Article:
"Oh, totally," he said when asked if he sees these as ethnographic films. "I was working on the trailer for 'Commune' for YouTube, and I was thinking about how tribal and innocent it seemed." "Commune," which opens Nov. 10, is a fascinating and frequently funny look back at the Black Bear Ranch, one of the most successful of the communes begun in '60s America. Located in an abandoned mining area in the remote wilderness of Siskiyou County, Black Bear has managed to stay alive long after the word "hippie" became an antique.
Although Berman was too young to have experienced the hippy movement first-hand -- "My sister was part of that era," he said, laughing -- he felt an instant affinity for the subject, in part because of his family background. Although he grew up in Merrick, Long Island, as a classic Reform Jewish suburbanite, Berman's dad was a product of an earlier, tougher brand of Jewish activism.
"My father, Herb Berman, ran a local newspaper, the Brooklyn Graphic," Berman said. "He was very community-minded. It's a whole theme, the whole Jewish thing of people always looking for justice and utopia. He was always looking for tzedakah."
The founders of Black Bear were, coincidentally, also pre-hippie utopians with a strong strain of Jewish radicalism in their lives.
"The first time I went up to Black Bear, I was struck by how familiar it all seemed," Berman recalled. "Then I figured out -- look at who the key people were: Richard Marley, half-Jewish, an ex-longshoreman from Brooklyn and labor organizer; Osha Neuman, Herbert Marcuse's stepson and an East Coast radical; Efrem Korngold, whose father, Murray, helped found the L.A. Free Clinic; Harriet Beinfeld, who was an anti-war organizer. They were all red-diaper babies, interested in social justice, Jewish."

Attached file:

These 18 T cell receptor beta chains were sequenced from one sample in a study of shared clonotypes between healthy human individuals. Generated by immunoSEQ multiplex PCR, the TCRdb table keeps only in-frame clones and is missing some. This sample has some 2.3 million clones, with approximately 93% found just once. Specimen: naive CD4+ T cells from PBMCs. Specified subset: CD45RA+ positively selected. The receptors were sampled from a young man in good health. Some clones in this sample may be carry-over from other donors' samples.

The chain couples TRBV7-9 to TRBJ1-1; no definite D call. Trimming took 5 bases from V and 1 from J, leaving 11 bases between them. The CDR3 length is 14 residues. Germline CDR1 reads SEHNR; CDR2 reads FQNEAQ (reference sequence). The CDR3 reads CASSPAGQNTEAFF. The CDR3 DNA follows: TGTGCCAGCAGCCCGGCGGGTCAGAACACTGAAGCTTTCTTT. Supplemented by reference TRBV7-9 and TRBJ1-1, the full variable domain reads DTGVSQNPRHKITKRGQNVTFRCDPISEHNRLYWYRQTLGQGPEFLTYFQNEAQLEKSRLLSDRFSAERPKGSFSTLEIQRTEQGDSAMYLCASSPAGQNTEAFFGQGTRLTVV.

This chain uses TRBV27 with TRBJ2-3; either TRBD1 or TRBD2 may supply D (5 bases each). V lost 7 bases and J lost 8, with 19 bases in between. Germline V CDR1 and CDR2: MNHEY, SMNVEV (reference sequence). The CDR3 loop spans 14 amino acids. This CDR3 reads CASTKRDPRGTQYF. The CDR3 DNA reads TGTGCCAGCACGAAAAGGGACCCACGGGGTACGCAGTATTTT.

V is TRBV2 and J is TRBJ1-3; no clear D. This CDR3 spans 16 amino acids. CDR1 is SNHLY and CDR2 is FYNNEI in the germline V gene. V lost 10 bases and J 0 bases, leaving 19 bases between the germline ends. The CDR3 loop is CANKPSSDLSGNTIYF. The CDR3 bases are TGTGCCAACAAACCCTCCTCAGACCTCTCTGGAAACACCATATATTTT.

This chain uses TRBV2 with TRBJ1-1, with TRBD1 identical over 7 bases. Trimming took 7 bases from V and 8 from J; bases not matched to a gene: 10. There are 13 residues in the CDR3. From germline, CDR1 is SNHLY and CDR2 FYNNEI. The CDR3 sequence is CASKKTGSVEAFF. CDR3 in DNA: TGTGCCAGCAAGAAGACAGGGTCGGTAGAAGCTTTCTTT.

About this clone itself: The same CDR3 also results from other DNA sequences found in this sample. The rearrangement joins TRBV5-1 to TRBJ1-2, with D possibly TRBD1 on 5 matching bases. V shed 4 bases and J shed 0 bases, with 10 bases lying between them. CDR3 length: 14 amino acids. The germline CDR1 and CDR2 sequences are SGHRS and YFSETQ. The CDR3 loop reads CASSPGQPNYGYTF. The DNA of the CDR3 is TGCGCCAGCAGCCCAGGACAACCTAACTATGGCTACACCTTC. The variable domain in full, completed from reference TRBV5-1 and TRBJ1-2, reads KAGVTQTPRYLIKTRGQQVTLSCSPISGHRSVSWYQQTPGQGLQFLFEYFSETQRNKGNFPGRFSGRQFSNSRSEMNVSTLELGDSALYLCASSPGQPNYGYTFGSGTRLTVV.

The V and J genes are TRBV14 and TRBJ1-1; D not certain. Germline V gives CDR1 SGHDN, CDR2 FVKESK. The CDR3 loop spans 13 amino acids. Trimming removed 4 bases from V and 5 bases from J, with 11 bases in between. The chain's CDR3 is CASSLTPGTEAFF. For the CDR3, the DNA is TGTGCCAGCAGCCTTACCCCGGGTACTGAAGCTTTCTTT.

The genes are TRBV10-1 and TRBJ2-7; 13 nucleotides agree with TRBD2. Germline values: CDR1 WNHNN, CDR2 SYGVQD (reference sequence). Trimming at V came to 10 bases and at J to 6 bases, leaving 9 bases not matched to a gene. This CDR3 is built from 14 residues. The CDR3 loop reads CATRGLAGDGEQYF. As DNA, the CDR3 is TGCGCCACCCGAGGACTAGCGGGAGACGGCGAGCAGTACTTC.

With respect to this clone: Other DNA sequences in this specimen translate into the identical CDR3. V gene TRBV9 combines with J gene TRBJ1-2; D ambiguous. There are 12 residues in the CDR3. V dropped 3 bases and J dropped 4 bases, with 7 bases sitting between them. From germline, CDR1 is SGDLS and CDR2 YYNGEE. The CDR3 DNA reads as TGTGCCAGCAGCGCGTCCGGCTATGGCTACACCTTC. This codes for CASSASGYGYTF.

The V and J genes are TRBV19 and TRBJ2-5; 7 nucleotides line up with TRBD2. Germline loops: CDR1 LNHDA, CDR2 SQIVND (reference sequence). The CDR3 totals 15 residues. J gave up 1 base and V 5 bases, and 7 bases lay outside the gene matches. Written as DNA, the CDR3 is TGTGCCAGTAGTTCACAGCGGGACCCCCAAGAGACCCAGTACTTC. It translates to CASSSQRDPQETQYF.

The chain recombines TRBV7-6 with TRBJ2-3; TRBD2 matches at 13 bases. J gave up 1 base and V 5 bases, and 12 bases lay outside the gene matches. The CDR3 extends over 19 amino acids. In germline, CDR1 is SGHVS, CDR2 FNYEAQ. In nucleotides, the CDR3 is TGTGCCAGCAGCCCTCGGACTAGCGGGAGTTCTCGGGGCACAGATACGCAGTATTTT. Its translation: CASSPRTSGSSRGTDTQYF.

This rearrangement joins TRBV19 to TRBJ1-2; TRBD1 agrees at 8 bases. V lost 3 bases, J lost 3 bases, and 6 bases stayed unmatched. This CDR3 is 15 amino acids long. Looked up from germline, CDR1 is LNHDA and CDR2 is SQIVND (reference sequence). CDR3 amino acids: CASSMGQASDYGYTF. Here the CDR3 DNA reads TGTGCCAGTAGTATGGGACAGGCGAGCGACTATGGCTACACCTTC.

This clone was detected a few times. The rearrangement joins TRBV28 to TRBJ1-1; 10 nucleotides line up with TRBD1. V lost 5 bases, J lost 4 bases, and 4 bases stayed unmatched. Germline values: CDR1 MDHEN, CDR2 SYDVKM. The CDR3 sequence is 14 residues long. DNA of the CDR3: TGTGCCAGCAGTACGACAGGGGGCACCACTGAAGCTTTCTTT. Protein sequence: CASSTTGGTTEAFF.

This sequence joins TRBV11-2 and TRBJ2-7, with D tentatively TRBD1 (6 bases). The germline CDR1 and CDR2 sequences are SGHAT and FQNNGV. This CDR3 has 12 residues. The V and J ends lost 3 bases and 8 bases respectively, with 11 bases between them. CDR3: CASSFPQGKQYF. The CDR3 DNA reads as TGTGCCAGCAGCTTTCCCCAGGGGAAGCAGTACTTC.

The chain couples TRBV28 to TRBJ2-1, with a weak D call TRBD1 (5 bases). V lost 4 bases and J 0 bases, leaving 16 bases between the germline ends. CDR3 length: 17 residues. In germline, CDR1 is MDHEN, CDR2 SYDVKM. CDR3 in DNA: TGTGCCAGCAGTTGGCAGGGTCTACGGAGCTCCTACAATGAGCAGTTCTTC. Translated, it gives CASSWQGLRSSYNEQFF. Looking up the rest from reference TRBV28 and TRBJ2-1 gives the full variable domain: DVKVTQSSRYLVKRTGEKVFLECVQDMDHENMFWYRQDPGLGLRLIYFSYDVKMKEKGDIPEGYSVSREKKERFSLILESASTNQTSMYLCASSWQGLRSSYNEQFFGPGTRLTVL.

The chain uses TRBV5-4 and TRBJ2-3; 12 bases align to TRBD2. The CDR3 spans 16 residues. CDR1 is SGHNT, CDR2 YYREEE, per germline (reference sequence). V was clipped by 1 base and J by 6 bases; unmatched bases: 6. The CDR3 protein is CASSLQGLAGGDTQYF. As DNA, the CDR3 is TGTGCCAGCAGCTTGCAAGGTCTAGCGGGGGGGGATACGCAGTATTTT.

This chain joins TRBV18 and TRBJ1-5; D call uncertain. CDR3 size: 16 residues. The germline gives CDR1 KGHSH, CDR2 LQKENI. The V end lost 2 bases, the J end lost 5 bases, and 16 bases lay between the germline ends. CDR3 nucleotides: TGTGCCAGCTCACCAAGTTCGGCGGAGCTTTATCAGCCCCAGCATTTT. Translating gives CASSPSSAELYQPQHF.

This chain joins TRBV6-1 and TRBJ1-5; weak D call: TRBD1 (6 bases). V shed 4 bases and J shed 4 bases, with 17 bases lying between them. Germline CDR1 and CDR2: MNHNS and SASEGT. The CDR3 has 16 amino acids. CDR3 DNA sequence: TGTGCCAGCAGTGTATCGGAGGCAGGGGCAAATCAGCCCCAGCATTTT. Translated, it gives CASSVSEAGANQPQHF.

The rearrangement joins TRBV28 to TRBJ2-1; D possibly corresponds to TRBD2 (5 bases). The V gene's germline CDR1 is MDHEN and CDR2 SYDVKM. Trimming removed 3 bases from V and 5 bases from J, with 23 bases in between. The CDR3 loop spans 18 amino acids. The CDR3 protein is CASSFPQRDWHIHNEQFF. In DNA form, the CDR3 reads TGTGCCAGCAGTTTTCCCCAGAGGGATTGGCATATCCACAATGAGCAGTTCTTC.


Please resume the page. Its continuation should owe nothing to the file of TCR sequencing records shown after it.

They were also a little paranoid about being back in the glare of the media spotlight, even if the media in question was an independent documentary filmmaker and the spotlight was more like a flashlight.
"When we first got there it was [in the middle of] a reunion, and everyone was in a circle with someone blowing a ram's horn -- heck, it was a shofar," Berman said. "And they immediately said to us, 'Who are you? You're the media. You'll get it all wrong.'"
Given the coverage that such communities have attracted since the '60s, ranging from active hostility to sniggering prurience, "They have good reason to be slightly paranoiac about the media," Berman concedes.
But he stayed and stayed and finally was told, "You're pretty good, you stuck around." The result, as in his first film, "The Shvitz," a loving portrait of the vanishing world of the Jewish bathhouses, is an acute and sympathetic picture of a small but hardy group of people who come together as a self-created community in the face of the stresses of contemporary life. And, as in that film, Berman found himself with not merely a subject but also friends and, as he said with a chuckle, "co-conspirators."
Much as the bathhouses have all but disappeared, most of the '60s communes have faded from view. But there are still a few people up at Black Bear, the land itself is now in a perpetual trust and, most important, the animating spirit of the commune lives on in its now-dispersed members. "Many of them remain activists," Berman said. "Some of the families stayed in the area and became the primary motivators behind the Salmon River Restoration Council, which is a major environmental group up there. The ones who went back to the cities are involved in community organizing, public health work, legal aid work. There's a palpable feeling of people keeping the faith even after they left."
Berman feels a bit of that himself.
"To be frank, I haven't even disassociated myself yet," he confesses. "I have to move on to the next film. I'd like to move on to something else so I can come back [to the people from Black Bear] as a person, not as a filmmaker."
"Commune" opens Friday, Nov. 10 at the Laemmle Grande Theater, 345 S. Figueroa St.
Click the big arrow to play the trailer for 'Commune